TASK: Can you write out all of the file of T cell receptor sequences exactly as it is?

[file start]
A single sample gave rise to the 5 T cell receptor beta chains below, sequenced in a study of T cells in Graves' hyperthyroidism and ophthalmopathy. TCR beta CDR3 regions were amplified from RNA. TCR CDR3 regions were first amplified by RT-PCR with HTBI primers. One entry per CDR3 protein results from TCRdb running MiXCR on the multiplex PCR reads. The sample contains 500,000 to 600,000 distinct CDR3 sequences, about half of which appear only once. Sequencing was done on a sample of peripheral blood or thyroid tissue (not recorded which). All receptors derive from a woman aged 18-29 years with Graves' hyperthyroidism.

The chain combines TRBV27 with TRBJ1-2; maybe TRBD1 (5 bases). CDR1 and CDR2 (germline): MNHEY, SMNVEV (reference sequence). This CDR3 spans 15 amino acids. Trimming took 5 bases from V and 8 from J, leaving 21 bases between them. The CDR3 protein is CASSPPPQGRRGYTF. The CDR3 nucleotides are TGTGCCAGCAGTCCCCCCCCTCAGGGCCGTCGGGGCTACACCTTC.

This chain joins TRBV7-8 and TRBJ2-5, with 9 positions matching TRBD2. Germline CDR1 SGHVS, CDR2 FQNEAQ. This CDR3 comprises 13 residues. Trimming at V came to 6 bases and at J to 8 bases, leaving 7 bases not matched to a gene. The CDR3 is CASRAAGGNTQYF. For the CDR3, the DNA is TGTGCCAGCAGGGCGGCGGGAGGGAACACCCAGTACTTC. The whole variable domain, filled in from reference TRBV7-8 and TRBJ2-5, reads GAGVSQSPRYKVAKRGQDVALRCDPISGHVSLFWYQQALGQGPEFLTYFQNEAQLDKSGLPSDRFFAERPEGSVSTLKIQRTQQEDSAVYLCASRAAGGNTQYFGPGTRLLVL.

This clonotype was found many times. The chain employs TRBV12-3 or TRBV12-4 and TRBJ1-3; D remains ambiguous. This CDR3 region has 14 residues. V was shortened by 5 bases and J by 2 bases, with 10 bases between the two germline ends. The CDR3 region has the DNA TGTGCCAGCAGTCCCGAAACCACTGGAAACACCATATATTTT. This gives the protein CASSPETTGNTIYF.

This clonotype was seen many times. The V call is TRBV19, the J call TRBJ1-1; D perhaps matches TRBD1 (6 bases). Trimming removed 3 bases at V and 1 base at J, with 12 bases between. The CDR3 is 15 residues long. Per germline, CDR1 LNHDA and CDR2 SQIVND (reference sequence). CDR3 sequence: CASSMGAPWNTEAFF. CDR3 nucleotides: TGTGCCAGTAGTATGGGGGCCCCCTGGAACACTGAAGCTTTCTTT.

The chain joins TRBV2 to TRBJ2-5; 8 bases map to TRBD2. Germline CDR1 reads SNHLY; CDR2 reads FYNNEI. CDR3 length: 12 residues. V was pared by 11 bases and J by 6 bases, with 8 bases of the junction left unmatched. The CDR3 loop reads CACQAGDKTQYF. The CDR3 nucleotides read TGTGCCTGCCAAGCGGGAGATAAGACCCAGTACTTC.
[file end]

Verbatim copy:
A single sample gave rise to the 5 T cell receptor beta chains below, sequenced in a study of T cells in Graves' hyperthyroidism and ophthalmopathy. TCR beta CDR3 regions were amplified from RNA. TCR CDR3 regions were first amplified by RT-PCR with HTBI primers. One entry per CDR3 protein results from TCRdb running MiXCR on the multiplex PCR reads. The sample contains 500,000 to 600,000 distinct CDR3 sequences, about half of which appear only once. Sequencing was done on a sample of peripheral blood or thyroid tissue (not recorded which). All receptors derive from a woman aged 18-29 years with Graves' hyperthyroidism.

The chain combines TRBV27 with TRBJ1-2; maybe TRBD1 (5 bases). CDR1 and CDR2 (germline): MNHEY, SMNVEV (reference sequence). This CDR3 spans 15 amino acids. Trimming took 5 bases from V and 8 from J, leaving 21 bases between them. The CDR3 protein is CASSPPPQGRRGYTF. The CDR3 nucleotides are TGTGCCAGCAGTCCCCCCCCTCAGGGCCGTCGGGGCTACACCTTC.

This chain joins TRBV7-8 and TRBJ2-5, with 9 positions matching TRBD2. Germline CDR1 SGHVS, CDR2 FQNEAQ. This CDR3 comprises 13 residues. Trimming at V came to 6 bases and at J to 8 bases, leaving 7 bases not matched to a gene. The CDR3 is CASRAAGGNTQYF. For the CDR3, the DNA is TGTGCCAGCAGGGCGGCGGGAGGGAACACCCAGTACTTC. The whole variable domain, filled in from reference TRBV7-8 and TRBJ2-5, reads GAGVSQSPRYKVAKRGQDVALRCDPISGHVSLFWYQQALGQGPEFLTYFQNEAQLDKSGLPSDRFFAERPEGSVSTLKIQRTQQEDSAVYLCASRAAGGNTQYFGPGTRLLVL.

This clonotype was found many times. The chain employs TRBV12-3 or TRBV12-4 and TRBJ1-3; D remains ambiguous. This CDR3 region has 14 residues. V was shortened by 5 bases and J by 2 bases, with 10 bases between the two germline ends. The CDR3 region has the DNA TGTGCCAGCAGTCCCGAAACCACTGGAAACACCATATATTTT. This gives the protein CASSPETTGNTIYF.

This clonotype was seen many times. The V call is TRBV19, the J call TRBJ1-1; D perhaps matches TRBD1 (6 bases). Trimming removed 3 bases at V and 1 base at J, with 12 bases between. The CDR3 is 15 residues long. Per germline, CDR1 LNHDA and CDR2 SQIVND (reference sequence). CDR3 sequence: CASSMGAPWNTEAFF. CDR3 nucleotides: TGTGCCAGTAGTATGGGGGCCCCCTGGAACACTGAAGCTTTCTTT.

The chain joins TRBV2 to TRBJ2-5; 8 bases map to TRBD2. Germline CDR1 reads SNHLY; CDR2 reads FYNNEI. CDR3 length: 12 residues. V was pared by 11 bases and J by 6 bases, with 8 bases of the junction left unmatched. The CDR3 loop reads CACQAGDKTQYF. The CDR3 nucleotides read TGTGCCTGCCAAGCGGGAGATAAGACCCAGTACTTC.